if [ -f $lock ]; then
# we were not shut down correctly
for pidf in `/bin/ls $piddir/*.pid 2>/dev/null`; do
if [ -s $pidf ]; then
kill `cat $pidf` >/dev/null 2>&1
fi
rm -f $pidf
done
rm -f $lock
sleep 2
fi

rm -f $piddir/*.pid
cd $work

# Start every .conf in $work and run .sh if exists
errors=0
successes=0
for c in `/bin/ls *.conf 2>/dev/null`; do
bn=${c%%.conf}
if [ -f “$bn.sh” ]; then
. ./$bn.sh
fi
rm -f $piddir/$bn.pid
$openvpn –daemon –writepid $piddir/$bn.pid –config $c –cd $work
if [ $? = 0 ]; then
successes=1
else
errors=1
fi
done

if [ $errors = 1 ]; then
failure; echo
else
success; echo
fi

if [ $successes = 1 ]; then
touch $lock
fi
;;
stop)
echo -n $”Shutting down openvpn: ”
for pidf in `/bin/ls $piddir/*.pid 2>/dev/null`; do
if [ -s $pidf ]; then
kill `cat $pidf` >/dev/null 2>&1
fi
rm -f $pidf
done

# Run shutdown script, if defined
if [ -f $work/openvpn-shutdown ]; then
$work/openvpn-shutdown
fi

success; echo
rm -f $lock
;;
restart)
$0 stop
sleep 2
$0 start
;;
reload)
if [ -f $lock ]; then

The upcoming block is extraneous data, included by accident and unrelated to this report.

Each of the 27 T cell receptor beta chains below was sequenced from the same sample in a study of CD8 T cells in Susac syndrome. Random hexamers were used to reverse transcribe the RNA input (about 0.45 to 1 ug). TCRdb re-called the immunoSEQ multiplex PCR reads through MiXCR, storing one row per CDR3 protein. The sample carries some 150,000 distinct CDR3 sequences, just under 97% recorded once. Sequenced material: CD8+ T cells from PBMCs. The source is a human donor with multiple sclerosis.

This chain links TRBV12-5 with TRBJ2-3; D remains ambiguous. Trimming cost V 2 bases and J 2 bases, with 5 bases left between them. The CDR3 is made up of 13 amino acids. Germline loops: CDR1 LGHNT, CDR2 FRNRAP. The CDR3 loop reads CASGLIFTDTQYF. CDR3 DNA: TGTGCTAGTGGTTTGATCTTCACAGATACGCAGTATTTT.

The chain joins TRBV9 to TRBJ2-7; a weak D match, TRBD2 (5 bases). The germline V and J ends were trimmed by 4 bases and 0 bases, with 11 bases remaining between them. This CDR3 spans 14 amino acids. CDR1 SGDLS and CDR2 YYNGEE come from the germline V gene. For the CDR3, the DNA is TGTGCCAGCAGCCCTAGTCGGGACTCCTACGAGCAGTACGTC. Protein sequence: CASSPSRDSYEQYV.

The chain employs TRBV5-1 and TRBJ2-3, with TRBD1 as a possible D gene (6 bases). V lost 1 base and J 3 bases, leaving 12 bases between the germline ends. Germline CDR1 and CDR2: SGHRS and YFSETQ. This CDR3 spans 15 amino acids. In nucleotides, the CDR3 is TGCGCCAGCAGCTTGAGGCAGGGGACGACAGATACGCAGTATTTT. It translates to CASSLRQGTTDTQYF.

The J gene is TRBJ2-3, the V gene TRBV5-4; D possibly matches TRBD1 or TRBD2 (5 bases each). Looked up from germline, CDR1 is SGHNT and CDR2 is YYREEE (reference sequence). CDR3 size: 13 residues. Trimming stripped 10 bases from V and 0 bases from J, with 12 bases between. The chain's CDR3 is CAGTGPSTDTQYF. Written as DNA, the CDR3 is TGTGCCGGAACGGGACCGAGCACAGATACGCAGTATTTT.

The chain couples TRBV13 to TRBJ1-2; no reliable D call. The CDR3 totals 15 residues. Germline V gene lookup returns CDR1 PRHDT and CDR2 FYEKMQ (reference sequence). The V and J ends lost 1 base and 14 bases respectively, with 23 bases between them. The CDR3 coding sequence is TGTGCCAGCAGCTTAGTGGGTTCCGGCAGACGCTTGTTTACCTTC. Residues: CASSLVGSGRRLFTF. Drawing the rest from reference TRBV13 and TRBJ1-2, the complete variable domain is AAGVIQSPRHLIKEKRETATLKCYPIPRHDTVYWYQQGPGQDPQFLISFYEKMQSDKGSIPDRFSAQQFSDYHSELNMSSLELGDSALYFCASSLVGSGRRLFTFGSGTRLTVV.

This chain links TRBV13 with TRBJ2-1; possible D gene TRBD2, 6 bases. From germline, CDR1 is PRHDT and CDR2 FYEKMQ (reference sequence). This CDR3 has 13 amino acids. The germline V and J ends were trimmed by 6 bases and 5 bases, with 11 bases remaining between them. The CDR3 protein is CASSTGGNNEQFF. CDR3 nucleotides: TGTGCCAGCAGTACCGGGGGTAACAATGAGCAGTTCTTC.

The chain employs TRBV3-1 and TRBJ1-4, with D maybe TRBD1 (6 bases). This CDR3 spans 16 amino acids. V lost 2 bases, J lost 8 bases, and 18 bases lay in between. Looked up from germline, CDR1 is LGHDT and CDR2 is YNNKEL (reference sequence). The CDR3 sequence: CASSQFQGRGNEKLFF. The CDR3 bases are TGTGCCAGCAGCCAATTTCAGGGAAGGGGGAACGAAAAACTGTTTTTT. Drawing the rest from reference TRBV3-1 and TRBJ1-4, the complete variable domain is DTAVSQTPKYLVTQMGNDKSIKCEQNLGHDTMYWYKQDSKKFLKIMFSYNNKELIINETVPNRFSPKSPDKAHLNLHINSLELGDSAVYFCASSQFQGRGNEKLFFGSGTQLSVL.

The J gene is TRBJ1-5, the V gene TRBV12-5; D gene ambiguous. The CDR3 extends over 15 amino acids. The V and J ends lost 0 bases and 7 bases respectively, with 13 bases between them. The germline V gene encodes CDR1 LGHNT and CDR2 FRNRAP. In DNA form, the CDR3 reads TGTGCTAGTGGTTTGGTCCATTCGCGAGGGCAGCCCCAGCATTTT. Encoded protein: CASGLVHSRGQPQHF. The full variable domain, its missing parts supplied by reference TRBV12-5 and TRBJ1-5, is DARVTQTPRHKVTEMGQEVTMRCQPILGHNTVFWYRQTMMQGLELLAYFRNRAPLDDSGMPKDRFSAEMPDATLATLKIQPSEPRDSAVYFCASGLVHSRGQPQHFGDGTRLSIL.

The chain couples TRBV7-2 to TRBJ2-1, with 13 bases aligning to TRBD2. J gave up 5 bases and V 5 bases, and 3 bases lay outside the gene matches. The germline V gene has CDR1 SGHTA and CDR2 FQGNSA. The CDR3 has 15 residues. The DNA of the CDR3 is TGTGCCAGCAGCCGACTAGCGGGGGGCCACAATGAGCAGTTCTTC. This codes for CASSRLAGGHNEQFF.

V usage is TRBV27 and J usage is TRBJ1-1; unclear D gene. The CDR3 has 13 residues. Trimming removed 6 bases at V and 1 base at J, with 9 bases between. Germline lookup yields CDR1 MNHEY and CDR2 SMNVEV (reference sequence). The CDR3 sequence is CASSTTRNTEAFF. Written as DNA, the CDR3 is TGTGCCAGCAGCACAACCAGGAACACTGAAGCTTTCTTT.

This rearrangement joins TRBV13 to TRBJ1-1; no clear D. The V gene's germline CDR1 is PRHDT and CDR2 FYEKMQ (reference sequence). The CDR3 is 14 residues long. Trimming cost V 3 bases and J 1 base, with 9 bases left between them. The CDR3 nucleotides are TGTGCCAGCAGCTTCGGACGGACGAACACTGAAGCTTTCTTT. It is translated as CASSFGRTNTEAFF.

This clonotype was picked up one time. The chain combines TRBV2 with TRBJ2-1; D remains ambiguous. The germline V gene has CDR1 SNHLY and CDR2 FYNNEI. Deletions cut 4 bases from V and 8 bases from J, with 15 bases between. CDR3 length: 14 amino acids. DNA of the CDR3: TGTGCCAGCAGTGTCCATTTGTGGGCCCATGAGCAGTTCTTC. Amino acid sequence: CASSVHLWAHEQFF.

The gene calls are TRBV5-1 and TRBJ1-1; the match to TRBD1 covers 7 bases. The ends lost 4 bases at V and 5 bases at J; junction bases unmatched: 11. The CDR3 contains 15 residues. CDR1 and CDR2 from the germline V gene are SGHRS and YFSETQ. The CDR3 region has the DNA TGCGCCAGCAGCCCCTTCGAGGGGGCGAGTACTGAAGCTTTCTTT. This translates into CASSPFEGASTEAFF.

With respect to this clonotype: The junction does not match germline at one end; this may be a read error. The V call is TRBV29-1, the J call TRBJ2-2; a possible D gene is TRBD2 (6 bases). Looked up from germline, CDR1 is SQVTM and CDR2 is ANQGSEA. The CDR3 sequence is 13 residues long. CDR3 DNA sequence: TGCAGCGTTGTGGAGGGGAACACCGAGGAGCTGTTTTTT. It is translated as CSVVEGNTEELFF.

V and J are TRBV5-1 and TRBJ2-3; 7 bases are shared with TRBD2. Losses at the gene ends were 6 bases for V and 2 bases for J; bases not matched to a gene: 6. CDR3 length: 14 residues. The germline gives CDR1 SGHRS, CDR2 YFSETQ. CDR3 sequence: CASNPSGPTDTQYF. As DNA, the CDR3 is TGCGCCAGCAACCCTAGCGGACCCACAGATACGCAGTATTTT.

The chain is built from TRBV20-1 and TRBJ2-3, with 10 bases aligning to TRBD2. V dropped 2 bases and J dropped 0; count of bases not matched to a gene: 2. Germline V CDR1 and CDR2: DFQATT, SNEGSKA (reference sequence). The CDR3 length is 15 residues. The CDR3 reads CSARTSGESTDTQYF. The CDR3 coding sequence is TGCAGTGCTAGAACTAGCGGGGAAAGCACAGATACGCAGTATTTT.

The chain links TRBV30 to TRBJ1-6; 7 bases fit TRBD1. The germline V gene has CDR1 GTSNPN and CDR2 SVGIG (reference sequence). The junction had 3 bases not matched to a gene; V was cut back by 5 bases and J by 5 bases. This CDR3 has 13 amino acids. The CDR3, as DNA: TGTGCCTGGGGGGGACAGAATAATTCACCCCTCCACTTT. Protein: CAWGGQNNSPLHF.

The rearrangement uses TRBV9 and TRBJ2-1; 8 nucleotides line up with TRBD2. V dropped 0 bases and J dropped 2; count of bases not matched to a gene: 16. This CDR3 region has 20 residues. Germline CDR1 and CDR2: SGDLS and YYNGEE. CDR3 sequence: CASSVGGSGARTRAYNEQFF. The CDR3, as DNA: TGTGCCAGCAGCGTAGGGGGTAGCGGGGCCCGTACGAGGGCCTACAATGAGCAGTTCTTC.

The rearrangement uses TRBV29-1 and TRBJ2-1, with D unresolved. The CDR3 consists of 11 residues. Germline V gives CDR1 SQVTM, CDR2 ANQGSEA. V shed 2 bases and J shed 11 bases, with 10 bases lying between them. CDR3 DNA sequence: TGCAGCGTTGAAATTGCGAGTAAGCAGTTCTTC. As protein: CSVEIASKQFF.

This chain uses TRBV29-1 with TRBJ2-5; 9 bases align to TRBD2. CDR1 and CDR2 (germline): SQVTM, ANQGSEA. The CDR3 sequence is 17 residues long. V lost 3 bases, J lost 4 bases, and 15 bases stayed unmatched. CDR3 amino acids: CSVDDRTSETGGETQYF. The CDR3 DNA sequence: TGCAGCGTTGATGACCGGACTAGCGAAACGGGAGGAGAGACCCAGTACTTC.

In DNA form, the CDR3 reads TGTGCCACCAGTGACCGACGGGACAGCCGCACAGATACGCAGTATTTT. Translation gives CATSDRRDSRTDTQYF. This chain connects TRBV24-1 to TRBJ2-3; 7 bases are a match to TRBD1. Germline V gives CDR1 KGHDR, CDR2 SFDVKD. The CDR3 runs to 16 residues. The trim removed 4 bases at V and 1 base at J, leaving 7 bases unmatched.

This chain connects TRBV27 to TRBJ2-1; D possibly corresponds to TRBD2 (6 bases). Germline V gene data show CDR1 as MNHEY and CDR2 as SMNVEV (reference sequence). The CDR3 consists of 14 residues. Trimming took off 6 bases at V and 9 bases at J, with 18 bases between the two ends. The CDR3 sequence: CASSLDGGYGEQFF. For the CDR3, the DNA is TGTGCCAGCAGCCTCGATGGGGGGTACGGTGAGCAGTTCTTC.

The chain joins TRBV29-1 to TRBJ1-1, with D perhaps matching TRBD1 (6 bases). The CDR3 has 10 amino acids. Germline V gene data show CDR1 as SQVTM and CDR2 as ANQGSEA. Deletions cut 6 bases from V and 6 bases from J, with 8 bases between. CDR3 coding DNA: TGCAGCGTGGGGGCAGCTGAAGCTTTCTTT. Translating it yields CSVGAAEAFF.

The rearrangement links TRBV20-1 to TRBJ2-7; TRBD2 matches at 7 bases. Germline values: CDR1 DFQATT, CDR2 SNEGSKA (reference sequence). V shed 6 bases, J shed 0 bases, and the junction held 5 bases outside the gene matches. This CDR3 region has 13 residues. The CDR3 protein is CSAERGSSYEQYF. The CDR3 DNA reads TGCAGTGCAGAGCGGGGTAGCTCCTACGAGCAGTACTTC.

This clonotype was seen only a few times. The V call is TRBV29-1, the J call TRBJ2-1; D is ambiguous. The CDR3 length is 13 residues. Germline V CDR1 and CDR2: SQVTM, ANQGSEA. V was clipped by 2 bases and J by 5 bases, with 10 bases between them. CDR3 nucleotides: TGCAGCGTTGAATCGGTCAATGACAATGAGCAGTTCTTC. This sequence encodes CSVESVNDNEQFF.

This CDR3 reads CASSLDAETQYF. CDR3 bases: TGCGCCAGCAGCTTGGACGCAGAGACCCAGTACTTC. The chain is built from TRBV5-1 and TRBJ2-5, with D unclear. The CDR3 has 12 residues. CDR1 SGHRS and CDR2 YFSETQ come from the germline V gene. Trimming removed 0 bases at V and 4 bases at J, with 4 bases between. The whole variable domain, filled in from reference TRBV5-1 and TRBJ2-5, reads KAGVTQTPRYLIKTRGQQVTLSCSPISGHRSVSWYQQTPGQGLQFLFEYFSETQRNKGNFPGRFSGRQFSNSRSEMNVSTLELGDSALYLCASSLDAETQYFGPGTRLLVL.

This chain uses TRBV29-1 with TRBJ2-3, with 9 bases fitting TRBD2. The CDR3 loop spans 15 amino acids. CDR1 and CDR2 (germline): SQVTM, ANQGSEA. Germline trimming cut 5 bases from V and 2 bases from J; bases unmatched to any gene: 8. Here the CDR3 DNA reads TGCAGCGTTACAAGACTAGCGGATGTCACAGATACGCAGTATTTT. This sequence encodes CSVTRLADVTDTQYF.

for pidf in `/bin/ls $piddir/*.pid 2>/dev/null`; do
if [ -s $pidf ]; then
kill -HUP `cat $pidf` >/dev/null 2>&1
fi
done
else
echo “openvpn: service not started”
exit 1
fi
;;
reopen)
if [ -f $lock ]; then
for pidf in `/bin/ls $piddir/*.pid 2>/dev/null`; do
if [ -s $pidf ]; then
kill -USR1 `cat $pidf` >/dev/null 2>&1
fi
done
else
echo “openvpn: service not started”
exit 1
fi
;;
condrestart)
if [ -f $lock ]; then
$0 stop
# avoid race
sleep 2
$0 start
fi
;;
status)
if [ -f $lock ]; then
for pidf in `/bin/ls $piddir/*.pid 2>/dev/null`; do
if [ -s $pidf ]; then
kill -USR2 `cat $pidf` >/dev/null 2>&1
fi
done
echo “Status written to /var/log/messages”
else
echo “openvpn: service not started”
exit 1
fi
;;
*)
echo “Usage: openvpn {start|stop|restart|condrestart|reload|reopen|status}”
exit 1
;;
esac
exit 0

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Fact includes Faith

FACT includes Faith

If your faith is limiting you, go forward not backwards. Start operating with fact: God’s facts. 
Physics and this reality will tamper with our faith. For example, I know I am not supposed to be able to walk on water. So when I try in faith, I am already at a disadvantage.